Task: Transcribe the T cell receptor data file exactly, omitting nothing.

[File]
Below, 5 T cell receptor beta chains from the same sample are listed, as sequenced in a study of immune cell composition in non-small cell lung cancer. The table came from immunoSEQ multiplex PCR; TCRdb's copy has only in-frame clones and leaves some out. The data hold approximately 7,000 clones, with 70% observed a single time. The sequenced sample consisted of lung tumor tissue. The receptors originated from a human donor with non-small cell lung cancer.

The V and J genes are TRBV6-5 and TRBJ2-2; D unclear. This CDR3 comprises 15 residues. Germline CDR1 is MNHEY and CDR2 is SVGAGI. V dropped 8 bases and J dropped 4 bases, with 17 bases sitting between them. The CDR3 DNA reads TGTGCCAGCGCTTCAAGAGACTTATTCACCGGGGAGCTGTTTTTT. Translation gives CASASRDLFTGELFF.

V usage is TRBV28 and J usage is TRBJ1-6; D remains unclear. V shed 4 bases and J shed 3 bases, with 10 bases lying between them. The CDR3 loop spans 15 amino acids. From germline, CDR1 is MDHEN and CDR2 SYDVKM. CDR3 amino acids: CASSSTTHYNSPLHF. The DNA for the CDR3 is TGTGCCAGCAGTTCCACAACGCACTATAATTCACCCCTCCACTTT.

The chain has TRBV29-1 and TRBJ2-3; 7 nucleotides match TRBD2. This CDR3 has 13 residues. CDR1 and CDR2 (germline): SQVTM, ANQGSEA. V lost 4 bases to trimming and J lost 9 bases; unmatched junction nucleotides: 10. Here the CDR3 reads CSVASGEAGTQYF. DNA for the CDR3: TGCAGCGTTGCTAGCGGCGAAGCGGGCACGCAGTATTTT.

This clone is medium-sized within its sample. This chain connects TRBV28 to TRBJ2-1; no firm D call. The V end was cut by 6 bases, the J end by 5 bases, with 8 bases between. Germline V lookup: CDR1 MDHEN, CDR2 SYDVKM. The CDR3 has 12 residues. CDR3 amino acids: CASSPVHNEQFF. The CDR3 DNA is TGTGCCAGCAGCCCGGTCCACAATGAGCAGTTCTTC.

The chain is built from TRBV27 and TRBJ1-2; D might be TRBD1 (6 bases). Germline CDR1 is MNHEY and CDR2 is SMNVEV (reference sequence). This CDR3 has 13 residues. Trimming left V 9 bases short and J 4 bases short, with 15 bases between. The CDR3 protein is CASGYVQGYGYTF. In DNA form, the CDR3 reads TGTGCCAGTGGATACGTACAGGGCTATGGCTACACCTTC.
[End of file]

Below, 5 T cell receptor beta chains from the same sample are listed, as sequenced in a study of immune cell composition in non-small cell lung cancer. The table came from immunoSEQ multiplex PCR; TCRdb's copy has only in-frame clones and leaves some out. The data hold approximately 7,000 clones, with 70% observed a single time. The sequenced sample consisted of lung tumor tissue. The receptors originated from a human donor with non-small cell lung cancer.

The V and J genes are TRBV6-5 and TRBJ2-2; D unclear. This CDR3 comprises 15 residues. Germline CDR1 is MNHEY and CDR2 is SVGAGI. V dropped 8 bases and J dropped 4 bases, with 17 bases sitting between them. The CDR3 DNA reads TGTGCCAGCGCTTCAAGAGACTTATTCACCGGGGAGCTGTTTTTT. Translation gives CASASRDLFTGELFF.

V usage is TRBV28 and J usage is TRBJ1-6; D remains unclear. V shed 4 bases and J shed 3 bases, with 10 bases lying between them. The CDR3 loop spans 15 amino acids. From germline, CDR1 is MDHEN and CDR2 SYDVKM. CDR3 amino acids: CASSSTTHYNSPLHF. The DNA for the CDR3 is TGTGCCAGCAGTTCCACAACGCACTATAATTCACCCCTCCACTTT.

The chain has TRBV29-1 and TRBJ2-3; 7 nucleotides match TRBD2. This CDR3 has 13 residues. CDR1 and CDR2 (germline): SQVTM, ANQGSEA. V lost 4 bases to trimming and J lost 9 bases; unmatched junction nucleotides: 10. Here the CDR3 reads CSVASGEAGTQYF. DNA for the CDR3: TGCAGCGTTGCTAGCGGCGAAGCGGGCACGCAGTATTTT.

This clone is medium-sized within its sample. This chain connects TRBV28 to TRBJ2-1; no firm D call. The V end was cut by 6 bases, the J end by 5 bases, with 8 bases between. Germline V lookup: CDR1 MDHEN, CDR2 SYDVKM. The CDR3 has 12 residues. CDR3 amino acids: CASSPVHNEQFF. The CDR3 DNA is TGTGCCAGCAGCCCGGTCCACAATGAGCAGTTCTTC.

The chain is built from TRBV27 and TRBJ1-2; D might be TRBD1 (6 bases). Germline CDR1 is MNHEY and CDR2 is SMNVEV (reference sequence). This CDR3 has 13 residues. Trimming left V 9 bases short and J 4 bases short, with 15 bases between. The CDR3 protein is CASGYVQGYGYTF. In DNA form, the CDR3 reads TGTGCCAGTGGATACGTACAGGGCTATGGCTACACCTTC.